Use of Proton Pump Inhibitors and the Risk of Cholangitis

A Nationwide Cohort Study

Yang Won Min; Danbee Kang; Ju-Young Shin; Minwoong Kang; Joo Kyung Park; Kwang Hyuck Lee; Jong Kyun Lee; Kyu Taek Lee; Poong-Lyul Rhee; Jae J. Kim; Eliseo Guallar; Juhee Cho; Hyuk Lee

Disclosures

Aliment Pharmacol Ther. 2019;50(7):760-768. 

In This Article

Discussion

In this large cohort study using nationally representative data, we found that PPI use was associated with a markedly higher incidence of cholangitis after adjusting for multiple potential confounders. The association was strongest during the period of PPI use and gradually decreased over time after PPI discontinuation. The increased risk of cholangitis in PPI users was consistently observed across pre-defined subgroups of study participants. To our knowledge, the present research is the first cohort study to demonstrate a significant association between PPI use and a risk of cholangitis.

PPIs are a very important class of drugs. They are the most commonly prescribed drugs for the treatment of gastro-oesophageal reflux and peptic ulcer disease, and they are also prescribed to prevent gastric complications from long-term use of aspirin or NSAIDs. PPIs are generally well tolerated and have a low frequency of reported adverse events. PPIs, however, are often used for prolonged periods of time or in inappropriately high dosage, raising safety issues.[26] Several adverse events following PPI use, including pneumonia, enteric infection, gastric neuroendocrine tumour, small intestinal bacterial overgrowth (SIBO), spontaneous bacterial peritonitis, hepatic encephalopathy and gastrointestinal cancer, are likely due to acid inhibition.[27] Furthermore, a prospective cohort study with cirrhotic patients found that the use of PPIs was associated with increased risk of mortality.[28] Of note, a recent review argues that the evidence linking PPI use with many of these adverse events is inadequate, and the association may be due to residual confounding and the overextrapolation of quantitatively small effects.[26]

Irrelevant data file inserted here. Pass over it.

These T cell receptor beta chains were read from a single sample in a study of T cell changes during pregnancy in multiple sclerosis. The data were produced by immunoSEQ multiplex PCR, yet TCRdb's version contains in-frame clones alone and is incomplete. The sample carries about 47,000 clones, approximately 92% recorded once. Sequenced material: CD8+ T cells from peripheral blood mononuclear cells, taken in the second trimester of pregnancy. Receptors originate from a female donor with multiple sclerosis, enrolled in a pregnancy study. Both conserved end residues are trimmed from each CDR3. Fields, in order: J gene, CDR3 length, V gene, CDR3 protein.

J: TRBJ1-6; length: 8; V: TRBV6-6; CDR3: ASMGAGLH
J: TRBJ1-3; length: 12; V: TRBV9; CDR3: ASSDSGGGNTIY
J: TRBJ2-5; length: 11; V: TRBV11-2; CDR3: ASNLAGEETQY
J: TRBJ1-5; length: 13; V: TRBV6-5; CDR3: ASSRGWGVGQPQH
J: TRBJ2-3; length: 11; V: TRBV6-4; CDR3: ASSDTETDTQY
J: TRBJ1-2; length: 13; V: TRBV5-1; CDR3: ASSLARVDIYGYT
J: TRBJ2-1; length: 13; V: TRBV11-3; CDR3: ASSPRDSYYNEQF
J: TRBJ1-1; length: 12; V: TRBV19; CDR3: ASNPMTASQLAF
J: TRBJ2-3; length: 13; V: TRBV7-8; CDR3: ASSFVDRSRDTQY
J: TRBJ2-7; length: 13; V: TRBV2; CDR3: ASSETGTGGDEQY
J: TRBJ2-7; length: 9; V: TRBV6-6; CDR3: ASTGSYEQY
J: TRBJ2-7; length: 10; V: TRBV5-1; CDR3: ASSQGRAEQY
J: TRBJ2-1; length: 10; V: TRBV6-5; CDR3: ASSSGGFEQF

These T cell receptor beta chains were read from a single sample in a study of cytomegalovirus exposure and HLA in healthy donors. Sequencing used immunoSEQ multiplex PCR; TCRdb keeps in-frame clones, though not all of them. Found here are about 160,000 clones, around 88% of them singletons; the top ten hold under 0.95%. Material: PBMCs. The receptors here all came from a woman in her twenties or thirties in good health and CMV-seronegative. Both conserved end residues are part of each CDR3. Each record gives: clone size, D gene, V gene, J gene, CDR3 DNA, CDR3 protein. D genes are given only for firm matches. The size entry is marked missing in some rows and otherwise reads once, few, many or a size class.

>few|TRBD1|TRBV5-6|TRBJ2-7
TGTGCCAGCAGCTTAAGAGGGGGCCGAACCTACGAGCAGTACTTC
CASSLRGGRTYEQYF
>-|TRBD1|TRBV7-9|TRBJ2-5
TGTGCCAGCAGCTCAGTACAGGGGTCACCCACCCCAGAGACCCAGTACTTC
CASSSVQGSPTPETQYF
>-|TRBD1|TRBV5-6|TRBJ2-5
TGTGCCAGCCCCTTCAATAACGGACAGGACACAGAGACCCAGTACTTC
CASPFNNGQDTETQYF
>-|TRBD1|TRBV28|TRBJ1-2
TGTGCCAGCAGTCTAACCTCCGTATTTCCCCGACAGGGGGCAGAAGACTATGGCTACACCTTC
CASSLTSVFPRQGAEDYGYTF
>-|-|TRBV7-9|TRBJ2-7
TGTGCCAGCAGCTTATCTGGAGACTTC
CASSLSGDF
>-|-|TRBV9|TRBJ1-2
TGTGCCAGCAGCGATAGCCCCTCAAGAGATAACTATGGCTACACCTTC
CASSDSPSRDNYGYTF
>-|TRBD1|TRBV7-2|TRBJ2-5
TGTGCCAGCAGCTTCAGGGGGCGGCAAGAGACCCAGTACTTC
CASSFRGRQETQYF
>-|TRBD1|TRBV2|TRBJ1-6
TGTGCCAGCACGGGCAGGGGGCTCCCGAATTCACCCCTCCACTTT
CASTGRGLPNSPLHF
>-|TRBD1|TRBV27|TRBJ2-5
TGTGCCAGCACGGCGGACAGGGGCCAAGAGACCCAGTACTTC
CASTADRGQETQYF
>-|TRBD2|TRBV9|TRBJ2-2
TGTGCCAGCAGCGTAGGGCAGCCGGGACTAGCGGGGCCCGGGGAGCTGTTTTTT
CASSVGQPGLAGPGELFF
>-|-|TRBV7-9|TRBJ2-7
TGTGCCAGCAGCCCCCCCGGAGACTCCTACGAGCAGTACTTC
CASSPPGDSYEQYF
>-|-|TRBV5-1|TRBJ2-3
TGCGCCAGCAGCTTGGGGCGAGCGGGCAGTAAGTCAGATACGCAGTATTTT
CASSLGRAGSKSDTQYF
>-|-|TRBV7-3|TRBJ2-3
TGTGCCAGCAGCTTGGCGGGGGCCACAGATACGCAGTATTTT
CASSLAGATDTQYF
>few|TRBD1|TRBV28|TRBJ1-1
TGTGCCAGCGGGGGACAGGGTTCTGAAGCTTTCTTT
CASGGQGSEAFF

In spite of potential sources of bias, the evidence supporting an association between gastric acid suppression and various intestinal infections disease is relatively robust in terms of biological plausibility, temporality and specificity.[26] A meta-analysis on the association of PPI use with SIBO identified a strong association in studies in which SIBO was diagnosed by duodenal or jejunal aspirate culture.[5] PPI use was also associated with increased risk of Clostridium difficile, nontyphoidal Salmonella and Campylobacter enteric infections.[29] In addition, small bowel bacterial overgrowth associated with PPI use was significantly associated with an increased incidence of hepatic encephalopathy in patients with cirrhosis.[6] Avoiding non-indicated PPI use and prescribing the lowest possible PPI dose for the shortest possible period are good clinical practices that may thus help reduce the risk of SIBO and other enteric infections in PPI users.[30]

While the association of PPI use with SIBO and with enteric infections is well established, data on the association of PPI use with biliary infection are very limited. Only one case-control study found that PPI use was associated with an 1.23-fold increase in the odds of acute cholecystitis.[17] In addition, a hypothesis-generating study showed that the presence of oropharyngeal flora was more frequent in PPI users, and suggested that PPIs use could increase the number of biliary pathogens and broaden the pathogenic spectrum.[31] In our study, we found a strong association between PPI and the risk of cholangitis, which is consistent with the magnitude of association between PPI use and the risk of bacterial enteric infection observed in a prior meta-analysis.[32] Furthermore, the increased risk in cholangitis associated with PPI use was observed in all subgroups examined and decreased over time after PPI discontinuation.